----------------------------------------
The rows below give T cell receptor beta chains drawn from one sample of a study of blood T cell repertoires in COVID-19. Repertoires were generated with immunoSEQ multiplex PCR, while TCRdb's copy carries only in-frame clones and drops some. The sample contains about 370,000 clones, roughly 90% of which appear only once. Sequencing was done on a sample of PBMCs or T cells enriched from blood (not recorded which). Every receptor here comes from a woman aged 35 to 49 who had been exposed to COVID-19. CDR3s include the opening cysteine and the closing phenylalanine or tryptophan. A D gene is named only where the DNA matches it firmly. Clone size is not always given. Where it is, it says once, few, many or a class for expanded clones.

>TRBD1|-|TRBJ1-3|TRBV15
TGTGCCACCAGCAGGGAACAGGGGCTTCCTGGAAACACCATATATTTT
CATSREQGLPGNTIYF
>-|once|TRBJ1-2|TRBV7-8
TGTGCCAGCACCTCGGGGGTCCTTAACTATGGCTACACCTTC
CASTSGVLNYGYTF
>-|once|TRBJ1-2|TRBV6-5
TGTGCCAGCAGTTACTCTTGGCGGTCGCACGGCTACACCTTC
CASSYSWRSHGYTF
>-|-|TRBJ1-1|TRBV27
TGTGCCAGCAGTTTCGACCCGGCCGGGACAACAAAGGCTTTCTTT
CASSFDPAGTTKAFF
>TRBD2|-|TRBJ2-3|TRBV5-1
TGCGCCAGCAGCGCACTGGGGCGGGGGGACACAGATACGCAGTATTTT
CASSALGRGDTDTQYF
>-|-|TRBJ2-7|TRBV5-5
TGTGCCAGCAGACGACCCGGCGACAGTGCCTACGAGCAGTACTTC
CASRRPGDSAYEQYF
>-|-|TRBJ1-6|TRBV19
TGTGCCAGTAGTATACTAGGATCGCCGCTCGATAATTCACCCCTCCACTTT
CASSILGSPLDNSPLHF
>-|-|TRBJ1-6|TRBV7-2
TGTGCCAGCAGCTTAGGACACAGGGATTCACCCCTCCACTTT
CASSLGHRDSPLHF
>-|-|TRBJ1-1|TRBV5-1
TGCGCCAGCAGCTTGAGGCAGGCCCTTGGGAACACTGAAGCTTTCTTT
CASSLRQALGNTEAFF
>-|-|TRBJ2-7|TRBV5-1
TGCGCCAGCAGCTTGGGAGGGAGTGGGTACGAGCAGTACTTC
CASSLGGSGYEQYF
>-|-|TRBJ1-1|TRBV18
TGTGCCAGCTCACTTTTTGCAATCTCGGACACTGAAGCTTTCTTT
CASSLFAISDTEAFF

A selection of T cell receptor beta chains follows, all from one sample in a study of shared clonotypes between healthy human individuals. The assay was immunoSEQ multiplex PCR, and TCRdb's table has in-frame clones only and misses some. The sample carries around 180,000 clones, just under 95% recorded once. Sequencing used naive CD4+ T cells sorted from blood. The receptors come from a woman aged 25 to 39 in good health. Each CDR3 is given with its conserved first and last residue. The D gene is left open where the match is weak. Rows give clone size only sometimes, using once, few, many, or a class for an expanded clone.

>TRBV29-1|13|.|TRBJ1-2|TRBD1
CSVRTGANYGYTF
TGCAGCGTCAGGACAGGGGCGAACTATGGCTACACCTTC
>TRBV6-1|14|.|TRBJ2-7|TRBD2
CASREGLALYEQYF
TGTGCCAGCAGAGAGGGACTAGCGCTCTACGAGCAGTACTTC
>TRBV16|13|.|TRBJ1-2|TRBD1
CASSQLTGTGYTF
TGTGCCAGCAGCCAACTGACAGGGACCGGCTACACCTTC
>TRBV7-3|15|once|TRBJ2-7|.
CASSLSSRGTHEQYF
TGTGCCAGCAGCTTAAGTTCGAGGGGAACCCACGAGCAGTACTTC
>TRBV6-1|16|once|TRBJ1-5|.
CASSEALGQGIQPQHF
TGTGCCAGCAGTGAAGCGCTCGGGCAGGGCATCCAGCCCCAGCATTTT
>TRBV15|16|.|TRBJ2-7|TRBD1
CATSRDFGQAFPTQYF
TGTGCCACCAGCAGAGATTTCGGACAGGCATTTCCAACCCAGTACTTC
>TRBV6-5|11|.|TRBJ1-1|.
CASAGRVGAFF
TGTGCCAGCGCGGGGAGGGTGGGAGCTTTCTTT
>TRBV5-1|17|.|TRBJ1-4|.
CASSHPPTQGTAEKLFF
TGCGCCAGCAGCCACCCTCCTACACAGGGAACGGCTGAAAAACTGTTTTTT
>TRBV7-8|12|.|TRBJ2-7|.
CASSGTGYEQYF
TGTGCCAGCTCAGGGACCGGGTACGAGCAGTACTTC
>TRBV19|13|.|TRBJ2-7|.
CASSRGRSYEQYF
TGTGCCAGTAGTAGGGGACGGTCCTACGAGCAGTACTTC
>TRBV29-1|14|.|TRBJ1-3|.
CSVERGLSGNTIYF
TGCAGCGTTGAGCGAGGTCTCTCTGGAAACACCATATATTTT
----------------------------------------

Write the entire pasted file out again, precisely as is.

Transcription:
The rows below give T cell receptor beta chains drawn from one sample of a study of blood T cell repertoires in COVID-19. Repertoires were generated with immunoSEQ multiplex PCR, while TCRdb's copy carries only in-frame clones and drops some. The sample contains about 370,000 clones, roughly 90% of which appear only once. Sequencing was done on a sample of PBMCs or T cells enriched from blood (not recorded which). Every receptor here comes from a woman aged 35 to 49 who had been exposed to COVID-19. CDR3s include the opening cysteine and the closing phenylalanine or tryptophan. A D gene is named only where the DNA matches it firmly. Clone size is not always given. Where it is, it says once, few, many or a class for expanded clones.

>TRBD1|-|TRBJ1-3|TRBV15
TGTGCCACCAGCAGGGAACAGGGGCTTCCTGGAAACACCATATATTTT
CATSREQGLPGNTIYF
>-|once|TRBJ1-2|TRBV7-8
TGTGCCAGCACCTCGGGGGTCCTTAACTATGGCTACACCTTC
CASTSGVLNYGYTF
>-|once|TRBJ1-2|TRBV6-5
TGTGCCAGCAGTTACTCTTGGCGGTCGCACGGCTACACCTTC
CASSYSWRSHGYTF
>-|-|TRBJ1-1|TRBV27
TGTGCCAGCAGTTTCGACCCGGCCGGGACAACAAAGGCTTTCTTT
CASSFDPAGTTKAFF
>TRBD2|-|TRBJ2-3|TRBV5-1
TGCGCCAGCAGCGCACTGGGGCGGGGGGACACAGATACGCAGTATTTT
CASSALGRGDTDTQYF
>-|-|TRBJ2-7|TRBV5-5
TGTGCCAGCAGACGACCCGGCGACAGTGCCTACGAGCAGTACTTC
CASRRPGDSAYEQYF
>-|-|TRBJ1-6|TRBV19
TGTGCCAGTAGTATACTAGGATCGCCGCTCGATAATTCACCCCTCCACTTT
CASSILGSPLDNSPLHF
>-|-|TRBJ1-6|TRBV7-2
TGTGCCAGCAGCTTAGGACACAGGGATTCACCCCTCCACTTT
CASSLGHRDSPLHF
>-|-|TRBJ1-1|TRBV5-1
TGCGCCAGCAGCTTGAGGCAGGCCCTTGGGAACACTGAAGCTTTCTTT
CASSLRQALGNTEAFF
>-|-|TRBJ2-7|TRBV5-1
TGCGCCAGCAGCTTGGGAGGGAGTGGGTACGAGCAGTACTTC
CASSLGGSGYEQYF
>-|-|TRBJ1-1|TRBV18
TGTGCCAGCTCACTTTTTGCAATCTCGGACACTGAAGCTTTCTTT
CASSLFAISDTEAFF

A selection of T cell receptor beta chains follows, all from one sample in a study of shared clonotypes between healthy human individuals. The assay was immunoSEQ multiplex PCR, and TCRdb's table has in-frame clones only and misses some. The sample carries around 180,000 clones, just under 95% recorded once. Sequencing used naive CD4+ T cells sorted from blood. The receptors come from a woman aged 25 to 39 in good health. Each CDR3 is given with its conserved first and last residue. The D gene is left open where the match is weak. Rows give clone size only sometimes, using once, few, many, or a class for an expanded clone.

>TRBV29-1|13|.|TRBJ1-2|TRBD1
CSVRTGANYGYTF
TGCAGCGTCAGGACAGGGGCGAACTATGGCTACACCTTC
>TRBV6-1|14|.|TRBJ2-7|TRBD2
CASREGLALYEQYF
TGTGCCAGCAGAGAGGGACTAGCGCTCTACGAGCAGTACTTC
>TRBV16|13|.|TRBJ1-2|TRBD1
CASSQLTGTGYTF
TGTGCCAGCAGCCAACTGACAGGGACCGGCTACACCTTC
>TRBV7-3|15|once|TRBJ2-7|.
CASSLSSRGTHEQYF
TGTGCCAGCAGCTTAAGTTCGAGGGGAACCCACGAGCAGTACTTC
>TRBV6-1|16|once|TRBJ1-5|.
CASSEALGQGIQPQHF
TGTGCCAGCAGTGAAGCGCTCGGGCAGGGCATCCAGCCCCAGCATTTT
>TRBV15|16|.|TRBJ2-7|TRBD1
CATSRDFGQAFPTQYF
TGTGCCACCAGCAGAGATTTCGGACAGGCATTTCCAACCCAGTACTTC
>TRBV6-5|11|.|TRBJ1-1|.
CASAGRVGAFF
TGTGCCAGCGCGGGGAGGGTGGGAGCTTTCTTT
>TRBV5-1|17|.|TRBJ1-4|.
CASSHPPTQGTAEKLFF
TGCGCCAGCAGCCACCCTCCTACACAGGGAACGGCTGAAAAACTGTTTTTT
>TRBV7-8|12|.|TRBJ2-7|.
CASSGTGYEQYF
TGTGCCAGCTCAGGGACCGGGTACGAGCAGTACTTC
>TRBV19|13|.|TRBJ2-7|.
CASSRGRSYEQYF
TGTGCCAGTAGTAGGGGACGGTCCTACGAGCAGTACTTC
>TRBV29-1|14|.|TRBJ1-3|.
CSVERGLSGNTIYF
TGCAGCGTTGAGCGAGGTCTCTCTGGAAACACCATATATTTT